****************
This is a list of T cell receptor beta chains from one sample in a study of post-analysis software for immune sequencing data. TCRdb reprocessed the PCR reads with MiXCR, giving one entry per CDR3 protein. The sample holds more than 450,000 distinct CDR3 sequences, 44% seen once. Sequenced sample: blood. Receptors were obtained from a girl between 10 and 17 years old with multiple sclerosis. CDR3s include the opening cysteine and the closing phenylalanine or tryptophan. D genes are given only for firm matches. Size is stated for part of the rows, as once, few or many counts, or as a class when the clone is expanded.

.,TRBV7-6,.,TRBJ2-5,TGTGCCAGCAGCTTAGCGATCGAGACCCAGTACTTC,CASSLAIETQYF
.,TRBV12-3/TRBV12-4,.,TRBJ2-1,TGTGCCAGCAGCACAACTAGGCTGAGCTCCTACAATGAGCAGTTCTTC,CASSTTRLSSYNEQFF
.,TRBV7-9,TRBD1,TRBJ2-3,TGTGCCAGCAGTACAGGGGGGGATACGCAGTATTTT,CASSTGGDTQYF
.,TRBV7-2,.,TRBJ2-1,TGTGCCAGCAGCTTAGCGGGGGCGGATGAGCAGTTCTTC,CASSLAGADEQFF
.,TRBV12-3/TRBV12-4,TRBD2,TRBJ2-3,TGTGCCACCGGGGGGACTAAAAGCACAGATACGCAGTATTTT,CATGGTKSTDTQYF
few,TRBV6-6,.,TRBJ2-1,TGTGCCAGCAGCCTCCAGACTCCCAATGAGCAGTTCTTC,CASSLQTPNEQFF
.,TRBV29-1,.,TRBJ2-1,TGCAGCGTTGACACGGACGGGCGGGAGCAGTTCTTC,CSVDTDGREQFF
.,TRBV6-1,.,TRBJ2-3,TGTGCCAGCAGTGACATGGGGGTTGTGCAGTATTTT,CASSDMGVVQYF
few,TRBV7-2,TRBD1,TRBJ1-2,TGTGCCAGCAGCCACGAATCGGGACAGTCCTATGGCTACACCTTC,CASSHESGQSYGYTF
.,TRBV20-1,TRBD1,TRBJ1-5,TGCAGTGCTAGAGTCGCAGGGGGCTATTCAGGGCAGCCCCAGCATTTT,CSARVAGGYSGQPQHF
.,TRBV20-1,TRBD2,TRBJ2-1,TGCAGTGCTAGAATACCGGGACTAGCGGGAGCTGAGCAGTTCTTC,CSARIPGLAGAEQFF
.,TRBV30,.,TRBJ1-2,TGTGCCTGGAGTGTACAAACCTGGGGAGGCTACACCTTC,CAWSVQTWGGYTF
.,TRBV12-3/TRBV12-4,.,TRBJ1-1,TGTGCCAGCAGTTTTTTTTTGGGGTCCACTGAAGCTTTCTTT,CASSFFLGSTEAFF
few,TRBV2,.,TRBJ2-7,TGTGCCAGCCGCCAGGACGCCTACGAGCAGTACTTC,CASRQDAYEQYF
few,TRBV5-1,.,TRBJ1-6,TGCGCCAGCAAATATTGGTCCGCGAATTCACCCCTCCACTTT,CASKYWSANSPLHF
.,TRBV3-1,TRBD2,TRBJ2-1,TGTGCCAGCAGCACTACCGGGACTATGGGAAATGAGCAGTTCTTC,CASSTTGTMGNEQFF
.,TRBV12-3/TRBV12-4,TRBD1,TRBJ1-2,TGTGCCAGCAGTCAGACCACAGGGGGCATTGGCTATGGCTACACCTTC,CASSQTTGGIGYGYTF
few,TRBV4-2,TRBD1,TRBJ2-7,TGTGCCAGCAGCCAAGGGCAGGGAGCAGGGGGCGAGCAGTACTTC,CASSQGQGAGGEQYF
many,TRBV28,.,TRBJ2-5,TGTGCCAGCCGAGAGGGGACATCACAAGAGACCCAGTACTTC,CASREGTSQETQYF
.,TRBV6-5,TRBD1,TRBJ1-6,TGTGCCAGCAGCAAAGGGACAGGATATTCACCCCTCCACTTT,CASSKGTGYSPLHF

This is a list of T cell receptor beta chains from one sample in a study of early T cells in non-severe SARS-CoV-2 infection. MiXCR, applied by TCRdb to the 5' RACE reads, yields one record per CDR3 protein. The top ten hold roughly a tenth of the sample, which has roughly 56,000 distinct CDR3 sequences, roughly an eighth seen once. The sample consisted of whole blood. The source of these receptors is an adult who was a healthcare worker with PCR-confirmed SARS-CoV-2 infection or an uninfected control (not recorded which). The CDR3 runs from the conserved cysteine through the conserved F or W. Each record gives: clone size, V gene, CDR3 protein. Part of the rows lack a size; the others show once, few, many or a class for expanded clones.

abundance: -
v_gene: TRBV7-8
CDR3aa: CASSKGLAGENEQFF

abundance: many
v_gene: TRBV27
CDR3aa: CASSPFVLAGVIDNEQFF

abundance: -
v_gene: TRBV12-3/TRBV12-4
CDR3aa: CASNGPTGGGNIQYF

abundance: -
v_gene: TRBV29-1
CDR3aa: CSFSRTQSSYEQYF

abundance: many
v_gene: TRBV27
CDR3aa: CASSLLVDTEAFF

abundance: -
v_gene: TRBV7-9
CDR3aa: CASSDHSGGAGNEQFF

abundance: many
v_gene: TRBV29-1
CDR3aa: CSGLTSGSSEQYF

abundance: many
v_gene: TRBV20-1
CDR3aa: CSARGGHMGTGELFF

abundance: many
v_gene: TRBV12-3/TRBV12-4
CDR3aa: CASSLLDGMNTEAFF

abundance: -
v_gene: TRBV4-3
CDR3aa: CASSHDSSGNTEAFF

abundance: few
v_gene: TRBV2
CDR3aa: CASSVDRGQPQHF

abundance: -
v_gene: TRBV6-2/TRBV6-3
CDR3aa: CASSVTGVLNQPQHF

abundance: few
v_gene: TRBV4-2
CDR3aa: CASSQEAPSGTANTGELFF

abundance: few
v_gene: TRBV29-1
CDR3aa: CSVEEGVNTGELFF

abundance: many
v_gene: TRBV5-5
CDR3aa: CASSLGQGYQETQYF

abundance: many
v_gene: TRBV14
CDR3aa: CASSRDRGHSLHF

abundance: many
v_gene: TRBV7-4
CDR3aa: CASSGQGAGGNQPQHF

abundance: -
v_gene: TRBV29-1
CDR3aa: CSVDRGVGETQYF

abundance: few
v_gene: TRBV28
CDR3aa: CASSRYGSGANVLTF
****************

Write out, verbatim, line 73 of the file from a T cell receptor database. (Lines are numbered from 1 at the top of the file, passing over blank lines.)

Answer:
CDR3aa: CASSGQGAGGNQPQHF